Now, with Netflix losing even long-term subscribers (the only reason I haven’t canceled yet is that you can’t get Bojack Horseman on Blu-ray), I wonder: Will Netflix dump even more money into these rather bizarre interactive shows? Probably. Coming soon: Bojack Horseman: Choose Your Own Major Depressive Adventure.
Here are stories from the recent past of Future Tense.
Future Tense Fiction
This month’s story is “Out of Ash,” by Brenda Cooper—author of, among many other things, Wilders and Keepers. It imagines a climate change future in which the governor of Washington has spent a lot of political might and real money to relocate the flood-prone state capital—but then no one wants to live there. In the response essay, managed-retreat researcher Molly Brind’Amour writes about what relocating towns and cities threatened by climate change really requires: buy-in from citizens.
Wish We’d Published This
“Someone Stole Seth Green’s Bored Ape, Which Was Supposed to Star In His New Show,” by Sarah Emerson, BuzzFeed News
Future Tense Recommends
I didn’t love the ending of Act of God by Jill Ciment. But the rest of the book makes up for it. It’s a plague story of sorts—an iridescent supermold begins taking homes in Brooklyn during a hot summer, forcing residents to flee and officials to burn down the houses. But because insurance companies consider the supermold—a possible consequence of climate change—an “act of God,” the displaced residents are left with nothing. I will never look at mushrooms the same way. (For more on the “act of God,” insurance, and climate change, read this 2019 Future Tense article by Kyle Piscioniere.)
What Next: TBD
On Friday’s episode of Slate’s technology podcast, host Lizzie O’Leary talks to reporter Anna-Cat Brigida about El Salvador’s risky Bitcoin move. Last week, Lizzie and Jason Bartlett of the Center for a New American Security discussed North Korea’s crypto-hacking army. Guest host Ray Suarez interviewed Emma Llansó of the Center for Democracy and Technology about how social media platforms try (and often fail) to stop the spread of videos like the Buffalo mass shooting. Tomorrow, Lizzie will talk to Wired’s Lily Hay Newman about digital security and the possible overturning of Roe v. Wade.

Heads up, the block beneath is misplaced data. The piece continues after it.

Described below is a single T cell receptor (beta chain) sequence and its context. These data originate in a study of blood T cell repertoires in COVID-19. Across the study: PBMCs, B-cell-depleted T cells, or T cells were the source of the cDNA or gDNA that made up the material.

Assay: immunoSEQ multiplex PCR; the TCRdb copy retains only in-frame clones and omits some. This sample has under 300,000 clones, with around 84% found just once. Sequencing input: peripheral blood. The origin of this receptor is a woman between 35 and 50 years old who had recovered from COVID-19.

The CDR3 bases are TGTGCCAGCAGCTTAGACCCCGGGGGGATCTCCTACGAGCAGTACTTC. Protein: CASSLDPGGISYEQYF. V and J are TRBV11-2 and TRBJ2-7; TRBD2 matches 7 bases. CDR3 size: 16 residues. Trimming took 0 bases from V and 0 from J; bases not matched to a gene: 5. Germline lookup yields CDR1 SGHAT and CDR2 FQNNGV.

Join us on Wednesday, June 1, at 6 p.m. Eastern for the next installment of our Science Fiction/Real Policy book club, presented in conjunction with Issues in Science and Technology. We’ll be reading All Systems Red by Martha Wells. The novel explores a spacefaring future in which corporate-driven exploratory missions rely heavily on security androids. In Wells’ engaging—at times funny—tale, one such android hacks its own system to attain more autonomy from the humans he is accompanying. The result is a thought-provoking inquiry into the evolving nature of potential human-robot relations. RSVP here.
Future Tense is a partnership of Slate, New America, and Arizona State University that examines emerging technologies, public policy, and society.